In today’s passage from Isaiah we meet the “suffering servant.” These words apply to the author, Isaiah. Like yesterday’s Psalm 118, we can also read these words and hear and interpret and apply them to Jesus Christ. He was also a suffering servant. Today we are also invited to own these words, to take this mantle upon ourselves.

In verse 4 Isaiah writes, “The sovereign Lord has given me an instructed tongue, to know the word that sustains the weary.” God spoke to Isaiah, guiding his life and his words. God has given us the Bible. God has backed that up with the Holy Spirit. God offers us instruction and guidance. God gives us words to follow and words to speak to the weary, the exiled, the downtrodden, the hurting. Will we know and speak the word God gives us?

In verse 7 we read, “Because the sovereign Lord helps me, I will not be disgraced.” First, note that it does not say “will not suffer.” The will and way of God is always good and right and holy. Because of this we will not be disgraced when we live and speak in alignment with God’s will and way. But because the will and way of the world is opposed to God’s will and way, we will face suffering and maybe persecution. Jesus invites us to walk the road he walked. In our divided and controversy filled would, leading with love and offering humble service can draw other’s ire.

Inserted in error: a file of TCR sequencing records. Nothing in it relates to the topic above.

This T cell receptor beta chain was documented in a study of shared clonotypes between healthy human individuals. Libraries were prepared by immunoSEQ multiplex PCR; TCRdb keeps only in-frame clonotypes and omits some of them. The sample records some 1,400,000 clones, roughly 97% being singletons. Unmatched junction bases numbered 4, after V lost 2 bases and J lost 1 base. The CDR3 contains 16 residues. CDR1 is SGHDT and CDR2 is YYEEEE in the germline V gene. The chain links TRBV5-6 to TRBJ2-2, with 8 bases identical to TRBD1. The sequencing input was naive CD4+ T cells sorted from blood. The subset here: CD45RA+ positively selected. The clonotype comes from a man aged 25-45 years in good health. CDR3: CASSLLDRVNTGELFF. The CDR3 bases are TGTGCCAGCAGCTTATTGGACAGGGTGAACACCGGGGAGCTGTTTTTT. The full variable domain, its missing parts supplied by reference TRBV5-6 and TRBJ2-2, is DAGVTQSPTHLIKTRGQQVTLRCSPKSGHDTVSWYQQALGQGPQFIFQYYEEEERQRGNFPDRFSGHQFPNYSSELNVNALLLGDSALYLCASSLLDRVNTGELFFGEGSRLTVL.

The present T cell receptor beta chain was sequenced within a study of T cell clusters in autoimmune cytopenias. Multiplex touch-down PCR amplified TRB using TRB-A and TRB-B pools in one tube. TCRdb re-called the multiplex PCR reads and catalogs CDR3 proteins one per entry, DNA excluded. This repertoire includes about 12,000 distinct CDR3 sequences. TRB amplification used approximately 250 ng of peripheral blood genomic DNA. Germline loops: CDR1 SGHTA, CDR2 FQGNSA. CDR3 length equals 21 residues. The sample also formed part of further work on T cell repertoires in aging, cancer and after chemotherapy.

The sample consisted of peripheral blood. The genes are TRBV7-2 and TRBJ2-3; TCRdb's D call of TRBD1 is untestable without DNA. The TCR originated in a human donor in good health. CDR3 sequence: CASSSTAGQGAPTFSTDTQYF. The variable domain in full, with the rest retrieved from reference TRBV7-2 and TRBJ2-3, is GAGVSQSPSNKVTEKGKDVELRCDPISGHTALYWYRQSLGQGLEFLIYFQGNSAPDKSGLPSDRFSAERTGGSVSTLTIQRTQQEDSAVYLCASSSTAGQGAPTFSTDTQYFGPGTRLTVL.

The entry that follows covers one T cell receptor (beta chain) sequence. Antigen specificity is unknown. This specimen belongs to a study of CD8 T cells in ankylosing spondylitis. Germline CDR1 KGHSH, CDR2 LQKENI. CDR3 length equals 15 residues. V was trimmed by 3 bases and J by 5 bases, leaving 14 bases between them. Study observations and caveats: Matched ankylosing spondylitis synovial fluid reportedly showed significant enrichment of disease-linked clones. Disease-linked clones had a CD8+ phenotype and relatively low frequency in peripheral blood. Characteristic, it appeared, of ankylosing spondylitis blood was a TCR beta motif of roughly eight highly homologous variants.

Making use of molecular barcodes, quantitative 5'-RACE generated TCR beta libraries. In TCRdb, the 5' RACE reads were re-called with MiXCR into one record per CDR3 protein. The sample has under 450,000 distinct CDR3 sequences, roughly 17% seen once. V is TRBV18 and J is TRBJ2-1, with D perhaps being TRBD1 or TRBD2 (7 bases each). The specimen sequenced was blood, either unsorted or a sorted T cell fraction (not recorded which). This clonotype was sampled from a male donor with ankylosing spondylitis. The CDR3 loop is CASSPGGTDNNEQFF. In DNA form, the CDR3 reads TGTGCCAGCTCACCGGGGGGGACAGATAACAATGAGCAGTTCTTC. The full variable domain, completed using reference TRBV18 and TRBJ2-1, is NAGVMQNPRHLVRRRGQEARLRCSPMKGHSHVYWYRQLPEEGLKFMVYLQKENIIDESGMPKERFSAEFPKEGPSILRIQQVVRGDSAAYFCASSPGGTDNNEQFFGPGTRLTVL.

Lastly, in verse 9 we read, “It is the sovereign Lord who helps me. Who is he that condemns me?” We can answer this question one of two ways. The easy way is to say, “No one!” If God is for us, who can be against us, right? Well, yes. But…

Is this how Jesus would answer the question? I believe that Jesus would say that he (or she) that condemns us is the one that we should love even more. They are the one we should seek to serve in even more meaningful ways. Jesus’ road was the road of the suffering servant – it was not an easy road. We are invited to come and follow Jesus. May we choose to walk the road of love and service, no matter the cost.

Prayer: Lord God, set my feet upon the path that Jesus walked. Instruct me by your word, guide and empower me by your Holy Spirit. Amen.